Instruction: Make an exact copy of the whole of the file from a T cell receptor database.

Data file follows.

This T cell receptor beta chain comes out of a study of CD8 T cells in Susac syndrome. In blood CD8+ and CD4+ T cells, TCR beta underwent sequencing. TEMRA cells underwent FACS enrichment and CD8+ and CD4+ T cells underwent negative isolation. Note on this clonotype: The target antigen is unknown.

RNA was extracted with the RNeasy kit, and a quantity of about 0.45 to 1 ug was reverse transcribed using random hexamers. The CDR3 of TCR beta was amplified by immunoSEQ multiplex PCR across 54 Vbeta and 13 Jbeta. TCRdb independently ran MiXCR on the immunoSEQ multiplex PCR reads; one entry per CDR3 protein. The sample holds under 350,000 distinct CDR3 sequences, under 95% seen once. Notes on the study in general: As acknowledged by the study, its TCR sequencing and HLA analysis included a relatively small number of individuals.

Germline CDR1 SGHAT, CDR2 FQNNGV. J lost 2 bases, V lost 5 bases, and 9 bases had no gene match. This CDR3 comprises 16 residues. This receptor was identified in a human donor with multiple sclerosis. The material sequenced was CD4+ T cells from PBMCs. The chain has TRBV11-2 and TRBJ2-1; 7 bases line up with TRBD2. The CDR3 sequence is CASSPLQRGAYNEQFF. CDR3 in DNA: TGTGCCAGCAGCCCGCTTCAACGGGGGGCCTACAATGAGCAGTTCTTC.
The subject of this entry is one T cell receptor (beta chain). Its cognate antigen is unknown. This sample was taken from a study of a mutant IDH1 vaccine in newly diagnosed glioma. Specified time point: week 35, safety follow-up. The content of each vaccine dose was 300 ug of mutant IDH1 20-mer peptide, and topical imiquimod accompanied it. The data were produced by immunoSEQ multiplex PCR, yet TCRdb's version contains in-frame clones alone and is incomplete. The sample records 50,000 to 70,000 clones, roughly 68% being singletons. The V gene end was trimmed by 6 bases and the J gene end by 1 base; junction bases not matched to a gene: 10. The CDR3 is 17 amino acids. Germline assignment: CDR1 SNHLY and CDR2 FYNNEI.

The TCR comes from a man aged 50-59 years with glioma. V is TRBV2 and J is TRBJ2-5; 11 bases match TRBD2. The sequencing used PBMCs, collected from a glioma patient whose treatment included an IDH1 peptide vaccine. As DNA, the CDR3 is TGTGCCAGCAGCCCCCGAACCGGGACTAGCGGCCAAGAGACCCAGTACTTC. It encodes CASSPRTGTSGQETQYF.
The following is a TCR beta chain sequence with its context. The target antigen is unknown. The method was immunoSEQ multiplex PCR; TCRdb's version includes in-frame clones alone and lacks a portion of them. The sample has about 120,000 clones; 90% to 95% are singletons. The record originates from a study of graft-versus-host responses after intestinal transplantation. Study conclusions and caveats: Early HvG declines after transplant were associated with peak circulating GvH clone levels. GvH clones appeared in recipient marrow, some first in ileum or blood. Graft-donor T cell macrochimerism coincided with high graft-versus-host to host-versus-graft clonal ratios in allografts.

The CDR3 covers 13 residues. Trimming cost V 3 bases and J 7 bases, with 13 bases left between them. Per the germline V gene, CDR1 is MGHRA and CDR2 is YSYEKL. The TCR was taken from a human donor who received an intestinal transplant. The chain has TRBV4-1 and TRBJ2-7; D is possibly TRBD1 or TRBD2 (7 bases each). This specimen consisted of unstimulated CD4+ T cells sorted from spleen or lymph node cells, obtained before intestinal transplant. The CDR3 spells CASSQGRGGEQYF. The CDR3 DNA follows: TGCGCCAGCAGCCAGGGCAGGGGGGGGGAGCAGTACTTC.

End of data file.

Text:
This T cell receptor beta chain comes out of a study of CD8 T cells in Susac syndrome. In blood CD8+ and CD4+ T cells, TCR beta underwent sequencing. TEMRA cells underwent FACS enrichment and CD8+ and CD4+ T cells underwent negative isolation. Note on this clonotype: The target antigen is unknown.

RNA was extracted with the RNeasy kit, and a quantity of about 0.45 to 1 ug was reverse transcribed using random hexamers. The CDR3 of TCR beta was amplified by immunoSEQ multiplex PCR across 54 Vbeta and 13 Jbeta. TCRdb independently ran MiXCR on the immunoSEQ multiplex PCR reads; one entry per CDR3 protein. The sample holds under 350,000 distinct CDR3 sequences, under 95% seen once. Notes on the study in general: As acknowledged by the study, its TCR sequencing and HLA analysis included a relatively small number of individuals.

Germline CDR1 SGHAT, CDR2 FQNNGV. J lost 2 bases, V lost 5 bases, and 9 bases had no gene match. This CDR3 comprises 16 residues. This receptor was identified in a human donor with multiple sclerosis. The material sequenced was CD4+ T cells from PBMCs. The chain has TRBV11-2 and TRBJ2-1; 7 bases line up with TRBD2. The CDR3 sequence is CASSPLQRGAYNEQFF. CDR3 in DNA: TGTGCCAGCAGCCCGCTTCAACGGGGGGCCTACAATGAGCAGTTCTTC.
The subject of this entry is one T cell receptor (beta chain). Its cognate antigen is unknown. This sample was taken from a study of a mutant IDH1 vaccine in newly diagnosed glioma. Specified time point: week 35, safety follow-up. The content of each vaccine dose was 300 ug of mutant IDH1 20-mer peptide, and topical imiquimod accompanied it. The data were produced by immunoSEQ multiplex PCR, yet TCRdb's version contains in-frame clones alone and is incomplete. The sample records 50,000 to 70,000 clones, roughly 68% being singletons. The V gene end was trimmed by 6 bases and the J gene end by 1 base; junction bases not matched to a gene: 10. The CDR3 is 17 amino acids. Germline assignment: CDR1 SNHLY and CDR2 FYNNEI.

The TCR comes from a man aged 50-59 years with glioma. V is TRBV2 and J is TRBJ2-5; 11 bases match TRBD2. The sequencing used PBMCs, collected from a glioma patient whose treatment included an IDH1 peptide vaccine. As DNA, the CDR3 is TGTGCCAGCAGCCCCCGAACCGGGACTAGCGGCCAAGAGACCCAGTACTTC. It encodes CASSPRTGTSGQETQYF.
The following is a TCR beta chain sequence with its context. The target antigen is unknown. The method was immunoSEQ multiplex PCR; TCRdb's version includes in-frame clones alone and lacks a portion of them. The sample has about 120,000 clones; 90% to 95% are singletons. The record originates from a study of graft-versus-host responses after intestinal transplantation. Study conclusions and caveats: Early HvG declines after transplant were associated with peak circulating GvH clone levels. GvH clones appeared in recipient marrow, some first in ileum or blood. Graft-donor T cell macrochimerism coincided with high graft-versus-host to host-versus-graft clonal ratios in allografts.

The CDR3 covers 13 residues. Trimming cost V 3 bases and J 7 bases, with 13 bases left between them. Per the germline V gene, CDR1 is MGHRA and CDR2 is YSYEKL. The TCR was taken from a human donor who received an intestinal transplant. The chain has TRBV4-1 and TRBJ2-7; D is possibly TRBD1 or TRBD2 (7 bases each). This specimen consisted of unstimulated CD4+ T cells sorted from spleen or lymph node cells, obtained before intestinal transplant. The CDR3 spells CASSQGRGGEQYF. The CDR3 DNA follows: TGCGCCAGCAGCCAGGGCAGGGGGGGGGAGCAGTACTTC.